Can I really overwater my trees in the summer months?
Yes! Overwatering is one of the biggest issues I see during the hot summer months. It can be difficult to diagnose because many signs of overwatering mimic those of too little water. Learn about four typical symptoms of overwatering:
Your tree's leaves are wilting despite giving it plenty of water. Tree roots do need lots of water to thrive and grow, but they also need to breathe. Soil that is constantly saturated doesn't have enough air pockets in it for plants to breathe. Your tree is, in essence, drowning.
Your tree's leaves are turning brown. An overwatered tree will begin to show brown leaves the same way that it would if it had too little water. The brown leaves may feel wet and limp to the touch. (a tree with too little water may have brown, crunchy leaves)
Blisters or lesions, called edema, appear on your tree's leaves. If a plant has taken in more water than it can handle, the tree's cells may expand and even rupture. Burst cells appear like blisters or lesions. Those lesions may eventually turn dark or white in color.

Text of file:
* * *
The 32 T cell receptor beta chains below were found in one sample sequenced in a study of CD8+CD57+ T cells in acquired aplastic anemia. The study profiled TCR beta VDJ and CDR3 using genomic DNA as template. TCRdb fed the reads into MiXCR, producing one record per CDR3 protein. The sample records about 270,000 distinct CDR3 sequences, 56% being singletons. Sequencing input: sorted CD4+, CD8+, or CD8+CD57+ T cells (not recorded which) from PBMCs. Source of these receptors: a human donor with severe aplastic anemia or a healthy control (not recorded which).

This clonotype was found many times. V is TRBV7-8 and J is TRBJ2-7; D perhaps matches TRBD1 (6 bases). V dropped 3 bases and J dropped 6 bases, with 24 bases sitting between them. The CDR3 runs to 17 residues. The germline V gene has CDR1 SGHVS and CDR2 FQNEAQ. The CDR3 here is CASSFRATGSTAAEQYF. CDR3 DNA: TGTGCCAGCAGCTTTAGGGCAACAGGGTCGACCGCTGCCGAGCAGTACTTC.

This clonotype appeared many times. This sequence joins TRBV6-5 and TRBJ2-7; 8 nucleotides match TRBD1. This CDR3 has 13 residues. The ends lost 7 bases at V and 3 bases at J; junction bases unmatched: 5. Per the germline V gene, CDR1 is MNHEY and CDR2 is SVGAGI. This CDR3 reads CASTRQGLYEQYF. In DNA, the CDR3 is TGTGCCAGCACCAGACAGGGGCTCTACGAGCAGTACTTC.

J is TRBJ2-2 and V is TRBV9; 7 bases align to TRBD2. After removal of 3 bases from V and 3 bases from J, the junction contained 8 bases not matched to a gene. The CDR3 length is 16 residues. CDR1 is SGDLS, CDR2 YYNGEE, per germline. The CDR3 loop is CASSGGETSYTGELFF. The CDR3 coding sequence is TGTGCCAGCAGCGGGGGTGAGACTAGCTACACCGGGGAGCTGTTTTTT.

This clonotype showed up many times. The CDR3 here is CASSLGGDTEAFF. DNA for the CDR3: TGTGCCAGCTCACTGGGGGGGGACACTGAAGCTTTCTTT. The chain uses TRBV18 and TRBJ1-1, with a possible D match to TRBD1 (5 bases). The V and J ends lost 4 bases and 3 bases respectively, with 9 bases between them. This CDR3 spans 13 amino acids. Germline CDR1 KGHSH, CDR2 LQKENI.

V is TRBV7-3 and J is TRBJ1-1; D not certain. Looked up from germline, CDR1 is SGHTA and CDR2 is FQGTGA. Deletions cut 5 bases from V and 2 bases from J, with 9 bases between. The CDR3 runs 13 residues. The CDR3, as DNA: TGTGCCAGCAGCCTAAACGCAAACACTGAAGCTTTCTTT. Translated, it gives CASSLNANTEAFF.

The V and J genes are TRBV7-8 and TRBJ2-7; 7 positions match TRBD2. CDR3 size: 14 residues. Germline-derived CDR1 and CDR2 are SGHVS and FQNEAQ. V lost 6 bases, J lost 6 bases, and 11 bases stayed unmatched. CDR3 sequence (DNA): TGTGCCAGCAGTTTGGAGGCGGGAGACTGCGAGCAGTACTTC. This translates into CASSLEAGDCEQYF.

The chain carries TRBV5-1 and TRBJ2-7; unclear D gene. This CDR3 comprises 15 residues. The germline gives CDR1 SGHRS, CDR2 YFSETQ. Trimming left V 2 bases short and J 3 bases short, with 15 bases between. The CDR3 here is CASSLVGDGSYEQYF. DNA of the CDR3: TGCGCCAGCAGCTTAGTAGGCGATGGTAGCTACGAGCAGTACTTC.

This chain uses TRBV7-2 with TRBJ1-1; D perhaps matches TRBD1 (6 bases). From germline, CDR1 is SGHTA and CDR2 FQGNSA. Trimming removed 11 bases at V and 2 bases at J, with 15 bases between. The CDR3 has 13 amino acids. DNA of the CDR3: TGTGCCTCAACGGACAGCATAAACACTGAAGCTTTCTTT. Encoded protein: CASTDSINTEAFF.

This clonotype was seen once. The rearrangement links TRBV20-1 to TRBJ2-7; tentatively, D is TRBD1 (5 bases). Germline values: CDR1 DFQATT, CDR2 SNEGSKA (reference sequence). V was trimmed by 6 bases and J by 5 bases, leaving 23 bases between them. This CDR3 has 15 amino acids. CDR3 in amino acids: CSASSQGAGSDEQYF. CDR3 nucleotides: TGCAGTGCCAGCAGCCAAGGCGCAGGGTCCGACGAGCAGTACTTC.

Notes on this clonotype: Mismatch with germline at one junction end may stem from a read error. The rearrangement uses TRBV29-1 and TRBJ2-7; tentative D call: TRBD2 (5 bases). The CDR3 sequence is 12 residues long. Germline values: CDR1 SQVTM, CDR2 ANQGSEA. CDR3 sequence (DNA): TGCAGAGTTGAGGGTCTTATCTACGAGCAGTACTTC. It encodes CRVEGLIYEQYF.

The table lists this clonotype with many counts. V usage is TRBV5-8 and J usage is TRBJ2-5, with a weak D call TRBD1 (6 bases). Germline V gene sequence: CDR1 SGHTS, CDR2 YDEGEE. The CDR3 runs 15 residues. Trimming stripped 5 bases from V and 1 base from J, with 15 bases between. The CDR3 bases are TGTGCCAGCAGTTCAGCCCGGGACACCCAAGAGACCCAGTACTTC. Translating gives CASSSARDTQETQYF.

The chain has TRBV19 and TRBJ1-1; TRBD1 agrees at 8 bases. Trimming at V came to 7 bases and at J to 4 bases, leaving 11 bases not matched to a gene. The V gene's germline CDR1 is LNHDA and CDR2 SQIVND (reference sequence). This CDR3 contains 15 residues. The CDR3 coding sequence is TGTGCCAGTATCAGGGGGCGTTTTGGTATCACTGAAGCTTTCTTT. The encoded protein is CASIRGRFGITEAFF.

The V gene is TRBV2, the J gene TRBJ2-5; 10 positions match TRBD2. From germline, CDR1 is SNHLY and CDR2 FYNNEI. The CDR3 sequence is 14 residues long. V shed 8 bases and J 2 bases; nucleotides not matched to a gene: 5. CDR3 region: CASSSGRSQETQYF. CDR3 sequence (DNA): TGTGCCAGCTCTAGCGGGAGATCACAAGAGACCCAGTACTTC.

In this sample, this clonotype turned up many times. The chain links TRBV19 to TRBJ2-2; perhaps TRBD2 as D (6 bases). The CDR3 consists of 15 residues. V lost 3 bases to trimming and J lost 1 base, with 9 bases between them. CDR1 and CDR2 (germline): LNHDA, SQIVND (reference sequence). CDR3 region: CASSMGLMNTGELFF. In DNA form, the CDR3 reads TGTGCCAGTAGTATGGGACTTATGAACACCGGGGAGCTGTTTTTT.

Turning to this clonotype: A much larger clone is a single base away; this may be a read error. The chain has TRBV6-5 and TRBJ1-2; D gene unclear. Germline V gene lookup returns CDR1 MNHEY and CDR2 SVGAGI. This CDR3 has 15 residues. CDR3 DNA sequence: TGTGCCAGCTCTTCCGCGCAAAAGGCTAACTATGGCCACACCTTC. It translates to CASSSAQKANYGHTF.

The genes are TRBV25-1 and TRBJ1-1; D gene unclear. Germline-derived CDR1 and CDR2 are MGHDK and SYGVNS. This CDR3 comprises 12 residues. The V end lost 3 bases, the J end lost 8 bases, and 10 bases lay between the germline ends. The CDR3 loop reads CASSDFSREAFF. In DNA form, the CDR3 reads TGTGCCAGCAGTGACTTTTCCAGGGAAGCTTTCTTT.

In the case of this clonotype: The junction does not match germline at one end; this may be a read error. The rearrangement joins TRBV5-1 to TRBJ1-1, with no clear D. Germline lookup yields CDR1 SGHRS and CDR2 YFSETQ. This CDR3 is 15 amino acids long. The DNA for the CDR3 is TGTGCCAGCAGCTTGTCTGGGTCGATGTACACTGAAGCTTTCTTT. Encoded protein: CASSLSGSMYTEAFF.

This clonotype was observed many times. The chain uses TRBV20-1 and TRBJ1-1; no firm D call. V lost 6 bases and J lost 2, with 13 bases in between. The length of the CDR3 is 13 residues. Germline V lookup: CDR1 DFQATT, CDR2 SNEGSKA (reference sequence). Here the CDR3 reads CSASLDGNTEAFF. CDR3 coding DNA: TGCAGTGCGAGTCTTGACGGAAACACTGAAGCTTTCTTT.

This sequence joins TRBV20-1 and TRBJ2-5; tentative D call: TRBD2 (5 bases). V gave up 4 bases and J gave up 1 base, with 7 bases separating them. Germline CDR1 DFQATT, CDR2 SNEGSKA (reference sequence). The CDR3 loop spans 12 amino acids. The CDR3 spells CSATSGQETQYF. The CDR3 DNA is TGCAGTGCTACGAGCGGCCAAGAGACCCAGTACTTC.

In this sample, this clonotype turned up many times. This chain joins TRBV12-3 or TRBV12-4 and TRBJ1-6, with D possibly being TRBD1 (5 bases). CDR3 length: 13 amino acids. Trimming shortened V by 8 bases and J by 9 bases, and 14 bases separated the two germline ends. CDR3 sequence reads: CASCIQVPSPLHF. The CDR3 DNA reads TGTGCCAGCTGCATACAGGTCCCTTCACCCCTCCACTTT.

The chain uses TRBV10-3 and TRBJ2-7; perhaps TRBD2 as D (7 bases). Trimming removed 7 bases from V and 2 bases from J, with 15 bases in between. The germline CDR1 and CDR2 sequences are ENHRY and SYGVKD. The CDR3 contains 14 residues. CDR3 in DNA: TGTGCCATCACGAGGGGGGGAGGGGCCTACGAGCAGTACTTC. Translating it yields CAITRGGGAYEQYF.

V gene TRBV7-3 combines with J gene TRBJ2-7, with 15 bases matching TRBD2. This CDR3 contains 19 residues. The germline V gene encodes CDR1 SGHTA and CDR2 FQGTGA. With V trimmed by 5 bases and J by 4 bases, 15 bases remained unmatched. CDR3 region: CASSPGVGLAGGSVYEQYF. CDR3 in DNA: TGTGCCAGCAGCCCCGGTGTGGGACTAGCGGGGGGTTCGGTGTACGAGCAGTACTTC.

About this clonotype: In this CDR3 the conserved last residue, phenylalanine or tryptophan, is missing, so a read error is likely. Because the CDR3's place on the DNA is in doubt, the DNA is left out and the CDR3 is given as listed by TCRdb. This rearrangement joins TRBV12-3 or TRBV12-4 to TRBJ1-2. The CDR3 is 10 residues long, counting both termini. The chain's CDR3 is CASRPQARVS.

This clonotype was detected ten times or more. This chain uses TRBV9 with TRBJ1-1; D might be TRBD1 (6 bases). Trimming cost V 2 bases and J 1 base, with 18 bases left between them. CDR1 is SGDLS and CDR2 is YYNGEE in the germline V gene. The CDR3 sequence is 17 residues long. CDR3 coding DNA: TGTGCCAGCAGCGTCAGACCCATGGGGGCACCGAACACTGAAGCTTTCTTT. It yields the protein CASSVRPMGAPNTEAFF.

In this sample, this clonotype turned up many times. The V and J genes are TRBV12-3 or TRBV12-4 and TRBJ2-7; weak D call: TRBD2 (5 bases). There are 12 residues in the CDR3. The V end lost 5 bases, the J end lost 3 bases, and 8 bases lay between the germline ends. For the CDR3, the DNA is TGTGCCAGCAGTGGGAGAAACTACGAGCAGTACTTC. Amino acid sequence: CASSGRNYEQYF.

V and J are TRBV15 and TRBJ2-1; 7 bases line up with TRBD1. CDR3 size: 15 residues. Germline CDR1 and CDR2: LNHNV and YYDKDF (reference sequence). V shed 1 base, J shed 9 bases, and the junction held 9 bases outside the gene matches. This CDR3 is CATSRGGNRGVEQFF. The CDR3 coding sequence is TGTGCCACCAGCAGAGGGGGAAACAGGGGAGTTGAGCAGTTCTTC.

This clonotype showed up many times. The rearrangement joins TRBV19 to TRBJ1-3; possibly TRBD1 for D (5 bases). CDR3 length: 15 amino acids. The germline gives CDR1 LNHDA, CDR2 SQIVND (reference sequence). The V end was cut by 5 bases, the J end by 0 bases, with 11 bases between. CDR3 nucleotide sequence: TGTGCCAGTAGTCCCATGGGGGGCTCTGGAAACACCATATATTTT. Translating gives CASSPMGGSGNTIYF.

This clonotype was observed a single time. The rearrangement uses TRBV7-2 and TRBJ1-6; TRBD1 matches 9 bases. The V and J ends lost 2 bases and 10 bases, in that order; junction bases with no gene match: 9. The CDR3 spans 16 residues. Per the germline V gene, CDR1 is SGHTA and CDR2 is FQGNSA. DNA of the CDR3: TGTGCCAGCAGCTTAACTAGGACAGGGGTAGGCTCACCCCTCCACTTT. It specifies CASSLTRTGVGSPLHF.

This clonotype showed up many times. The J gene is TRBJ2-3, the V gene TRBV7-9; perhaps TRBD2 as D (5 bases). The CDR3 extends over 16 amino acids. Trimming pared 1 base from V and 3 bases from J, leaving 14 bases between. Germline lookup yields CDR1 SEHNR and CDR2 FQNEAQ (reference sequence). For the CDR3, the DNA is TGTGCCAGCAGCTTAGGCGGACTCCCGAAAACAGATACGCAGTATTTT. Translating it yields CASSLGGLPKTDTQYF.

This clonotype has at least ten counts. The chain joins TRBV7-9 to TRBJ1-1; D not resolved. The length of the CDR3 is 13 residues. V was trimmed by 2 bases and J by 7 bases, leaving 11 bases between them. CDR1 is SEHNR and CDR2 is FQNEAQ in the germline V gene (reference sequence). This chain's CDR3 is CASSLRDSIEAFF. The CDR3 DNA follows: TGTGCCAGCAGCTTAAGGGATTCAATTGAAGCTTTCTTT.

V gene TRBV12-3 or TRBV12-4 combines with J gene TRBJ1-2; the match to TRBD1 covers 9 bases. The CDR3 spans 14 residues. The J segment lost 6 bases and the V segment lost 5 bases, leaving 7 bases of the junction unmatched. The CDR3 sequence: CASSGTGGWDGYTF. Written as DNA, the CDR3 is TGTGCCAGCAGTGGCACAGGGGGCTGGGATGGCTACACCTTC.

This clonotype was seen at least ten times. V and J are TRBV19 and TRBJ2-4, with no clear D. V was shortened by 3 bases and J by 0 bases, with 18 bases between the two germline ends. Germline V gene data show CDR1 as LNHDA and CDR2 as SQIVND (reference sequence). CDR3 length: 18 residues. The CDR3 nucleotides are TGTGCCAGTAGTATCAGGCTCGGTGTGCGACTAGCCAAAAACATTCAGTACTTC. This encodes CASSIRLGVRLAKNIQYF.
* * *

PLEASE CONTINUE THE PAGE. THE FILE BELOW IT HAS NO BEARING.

Roots at the base of the tree appear to be rotting. When the soil around your tree is dense with water, it can cause root rot. This is a fungal disease that can cause the roots to turn grey, brown, or slimy.
Often, by the time your tree is showing physical symptoms of overwatering, it is already in extreme distress. If you have any doubt about whether your tree is receiving adequate water, check out our Composting & Watering video. Fast forward to minute three to learn how to check for soil moisture. If your soil appears wet and you have any of the above conditions, you may want to reduce your watering.
If you have questions about how you might implement these ideas, let’s chat!